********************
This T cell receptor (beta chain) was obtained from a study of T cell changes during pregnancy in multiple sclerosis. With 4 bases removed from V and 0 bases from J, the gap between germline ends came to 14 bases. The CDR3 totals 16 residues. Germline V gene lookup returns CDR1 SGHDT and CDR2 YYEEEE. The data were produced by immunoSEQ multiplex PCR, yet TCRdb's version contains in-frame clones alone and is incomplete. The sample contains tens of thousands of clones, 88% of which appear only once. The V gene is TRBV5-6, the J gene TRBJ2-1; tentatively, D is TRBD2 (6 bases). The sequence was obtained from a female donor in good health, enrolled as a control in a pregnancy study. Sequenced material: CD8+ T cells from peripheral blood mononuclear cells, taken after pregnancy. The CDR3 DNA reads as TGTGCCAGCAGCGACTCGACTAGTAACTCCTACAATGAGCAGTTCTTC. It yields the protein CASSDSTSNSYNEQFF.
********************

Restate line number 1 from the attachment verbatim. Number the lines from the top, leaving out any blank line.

This T cell receptor (beta chain) was obtained from a study of T cell changes during pregnancy in multiple sclerosis. With 4 bases removed from V and 0 bases from J, the gap between germline ends came to 14 bases. The CDR3 totals 16 residues. Germline V gene lookup returns CDR1 SGHDT and CDR2 YYEEEE. The data were produced by immunoSEQ multiplex PCR, yet TCRdb's version contains in-frame clones alone and is incomplete. The sample contains tens of thousands of clones, 88% of which appear only once. The V gene is TRBV5-6, the J gene TRBJ2-1; tentatively, D is TRBD2 (6 bases). The sequence was obtained from a female donor in good health, enrolled as a control in a pregnancy study. Sequenced material: CD8+ T cells from peripheral blood mononuclear cells, taken after pregnancy. The CDR3 DNA reads as TGTGCCAGCAGCGACTCGACTAGTAACTCCTACAATGAGCAGTTCTTC. It yields the protein CASSDSTSNSYNEQFF.